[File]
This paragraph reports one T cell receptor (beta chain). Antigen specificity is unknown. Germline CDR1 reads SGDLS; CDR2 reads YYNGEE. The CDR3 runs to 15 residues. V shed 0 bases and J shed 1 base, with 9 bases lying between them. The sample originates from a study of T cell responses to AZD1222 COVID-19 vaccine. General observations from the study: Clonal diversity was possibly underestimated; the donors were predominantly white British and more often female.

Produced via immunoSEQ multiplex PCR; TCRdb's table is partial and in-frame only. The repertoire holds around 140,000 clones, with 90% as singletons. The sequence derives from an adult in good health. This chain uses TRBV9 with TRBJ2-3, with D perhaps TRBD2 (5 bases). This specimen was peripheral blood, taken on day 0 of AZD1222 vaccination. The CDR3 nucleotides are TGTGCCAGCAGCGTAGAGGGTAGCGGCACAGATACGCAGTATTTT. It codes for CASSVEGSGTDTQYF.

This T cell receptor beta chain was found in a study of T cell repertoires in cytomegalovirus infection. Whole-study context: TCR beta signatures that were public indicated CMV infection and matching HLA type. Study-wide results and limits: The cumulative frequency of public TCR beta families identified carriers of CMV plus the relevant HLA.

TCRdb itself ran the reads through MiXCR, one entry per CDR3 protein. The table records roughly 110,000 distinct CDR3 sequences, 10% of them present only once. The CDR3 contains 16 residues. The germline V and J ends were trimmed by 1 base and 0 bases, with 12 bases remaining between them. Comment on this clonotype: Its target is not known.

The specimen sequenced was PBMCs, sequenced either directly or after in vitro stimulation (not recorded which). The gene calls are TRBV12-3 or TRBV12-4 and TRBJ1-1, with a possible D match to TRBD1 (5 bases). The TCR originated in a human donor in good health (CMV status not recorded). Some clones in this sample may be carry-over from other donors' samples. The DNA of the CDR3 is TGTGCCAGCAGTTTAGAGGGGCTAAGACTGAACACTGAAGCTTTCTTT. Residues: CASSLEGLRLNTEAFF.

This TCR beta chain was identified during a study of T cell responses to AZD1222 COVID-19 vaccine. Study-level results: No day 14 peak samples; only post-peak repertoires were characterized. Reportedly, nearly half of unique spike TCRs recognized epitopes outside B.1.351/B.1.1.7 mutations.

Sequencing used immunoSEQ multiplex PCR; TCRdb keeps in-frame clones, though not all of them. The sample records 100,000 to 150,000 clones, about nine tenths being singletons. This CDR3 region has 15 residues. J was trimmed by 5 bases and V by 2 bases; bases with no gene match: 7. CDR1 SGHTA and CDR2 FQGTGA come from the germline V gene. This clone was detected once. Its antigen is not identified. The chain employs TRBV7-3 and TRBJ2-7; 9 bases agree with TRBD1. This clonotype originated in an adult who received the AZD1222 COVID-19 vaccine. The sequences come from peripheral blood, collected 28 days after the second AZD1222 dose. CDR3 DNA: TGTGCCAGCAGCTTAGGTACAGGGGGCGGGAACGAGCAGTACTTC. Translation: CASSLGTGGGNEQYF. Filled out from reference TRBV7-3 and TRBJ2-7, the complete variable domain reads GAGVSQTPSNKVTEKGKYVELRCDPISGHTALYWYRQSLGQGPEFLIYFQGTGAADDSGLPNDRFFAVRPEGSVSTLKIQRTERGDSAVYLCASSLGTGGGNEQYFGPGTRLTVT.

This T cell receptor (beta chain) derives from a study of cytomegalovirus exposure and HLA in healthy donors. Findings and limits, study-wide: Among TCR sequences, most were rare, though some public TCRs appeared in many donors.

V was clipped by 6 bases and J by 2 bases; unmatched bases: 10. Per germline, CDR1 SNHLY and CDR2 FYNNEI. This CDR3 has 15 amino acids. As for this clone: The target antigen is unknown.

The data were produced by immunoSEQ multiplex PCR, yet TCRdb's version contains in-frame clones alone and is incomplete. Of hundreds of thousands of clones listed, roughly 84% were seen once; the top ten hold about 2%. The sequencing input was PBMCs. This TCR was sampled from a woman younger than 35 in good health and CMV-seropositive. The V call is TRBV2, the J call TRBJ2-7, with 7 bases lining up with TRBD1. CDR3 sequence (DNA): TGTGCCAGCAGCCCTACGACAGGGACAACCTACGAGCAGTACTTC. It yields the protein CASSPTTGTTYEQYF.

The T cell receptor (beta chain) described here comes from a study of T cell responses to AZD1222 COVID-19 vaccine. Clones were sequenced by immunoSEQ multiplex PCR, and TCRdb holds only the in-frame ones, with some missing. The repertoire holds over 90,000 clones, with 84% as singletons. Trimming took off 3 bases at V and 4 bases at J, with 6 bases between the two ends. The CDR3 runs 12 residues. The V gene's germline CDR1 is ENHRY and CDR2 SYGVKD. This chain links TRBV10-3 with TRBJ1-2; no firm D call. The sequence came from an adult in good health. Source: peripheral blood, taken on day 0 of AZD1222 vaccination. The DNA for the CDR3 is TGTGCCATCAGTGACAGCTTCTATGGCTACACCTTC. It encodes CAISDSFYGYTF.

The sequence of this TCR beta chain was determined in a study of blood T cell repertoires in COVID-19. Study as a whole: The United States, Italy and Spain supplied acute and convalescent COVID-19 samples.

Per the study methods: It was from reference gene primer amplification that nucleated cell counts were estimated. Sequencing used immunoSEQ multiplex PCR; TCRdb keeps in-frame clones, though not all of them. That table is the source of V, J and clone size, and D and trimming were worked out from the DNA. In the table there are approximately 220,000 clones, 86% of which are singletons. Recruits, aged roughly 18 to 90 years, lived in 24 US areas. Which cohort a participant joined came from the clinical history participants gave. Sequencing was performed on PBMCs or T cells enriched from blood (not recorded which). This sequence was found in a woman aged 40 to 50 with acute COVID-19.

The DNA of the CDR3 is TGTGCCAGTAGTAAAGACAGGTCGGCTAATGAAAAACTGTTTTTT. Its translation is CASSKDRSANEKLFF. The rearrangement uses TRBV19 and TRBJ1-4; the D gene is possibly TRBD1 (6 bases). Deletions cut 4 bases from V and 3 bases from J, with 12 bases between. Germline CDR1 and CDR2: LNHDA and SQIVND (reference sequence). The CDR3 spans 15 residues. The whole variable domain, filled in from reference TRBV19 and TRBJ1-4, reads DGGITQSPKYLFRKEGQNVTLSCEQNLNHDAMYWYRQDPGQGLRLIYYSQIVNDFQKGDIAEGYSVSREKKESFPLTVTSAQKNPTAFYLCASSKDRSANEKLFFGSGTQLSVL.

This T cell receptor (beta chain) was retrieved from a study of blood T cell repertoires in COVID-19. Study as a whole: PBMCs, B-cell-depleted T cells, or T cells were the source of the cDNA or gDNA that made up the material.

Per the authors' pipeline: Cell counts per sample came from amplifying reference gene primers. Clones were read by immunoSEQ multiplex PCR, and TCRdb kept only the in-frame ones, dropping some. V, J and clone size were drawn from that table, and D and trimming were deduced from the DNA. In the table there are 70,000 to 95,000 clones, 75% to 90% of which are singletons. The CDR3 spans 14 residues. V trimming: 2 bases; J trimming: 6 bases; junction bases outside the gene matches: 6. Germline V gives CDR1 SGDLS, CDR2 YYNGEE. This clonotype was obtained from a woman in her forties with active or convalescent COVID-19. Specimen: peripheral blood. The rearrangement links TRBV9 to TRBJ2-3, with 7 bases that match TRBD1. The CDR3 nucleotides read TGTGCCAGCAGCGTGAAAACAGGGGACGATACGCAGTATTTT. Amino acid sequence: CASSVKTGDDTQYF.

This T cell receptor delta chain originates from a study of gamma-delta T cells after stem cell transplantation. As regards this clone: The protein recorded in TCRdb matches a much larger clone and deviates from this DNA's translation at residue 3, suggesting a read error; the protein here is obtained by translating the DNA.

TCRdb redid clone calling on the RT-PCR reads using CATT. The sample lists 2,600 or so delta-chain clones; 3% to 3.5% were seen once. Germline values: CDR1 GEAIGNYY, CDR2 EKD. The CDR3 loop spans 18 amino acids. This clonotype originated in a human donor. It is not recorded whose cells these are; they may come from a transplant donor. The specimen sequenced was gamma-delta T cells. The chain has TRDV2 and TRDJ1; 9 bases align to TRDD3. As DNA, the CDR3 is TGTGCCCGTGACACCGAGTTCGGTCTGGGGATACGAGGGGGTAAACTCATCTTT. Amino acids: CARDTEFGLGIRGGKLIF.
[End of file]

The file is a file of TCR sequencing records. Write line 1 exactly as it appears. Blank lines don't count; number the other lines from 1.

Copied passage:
This paragraph reports one T cell receptor (beta chain). Antigen specificity is unknown. Germline CDR1 reads SGDLS; CDR2 reads YYNGEE. The CDR3 runs to 15 residues. V shed 0 bases and J shed 1 base, with 9 bases lying between them. The sample originates from a study of T cell responses to AZD1222 COVID-19 vaccine. General observations from the study: Clonal diversity was possibly underestimated; the donors were predominantly white British and more often female.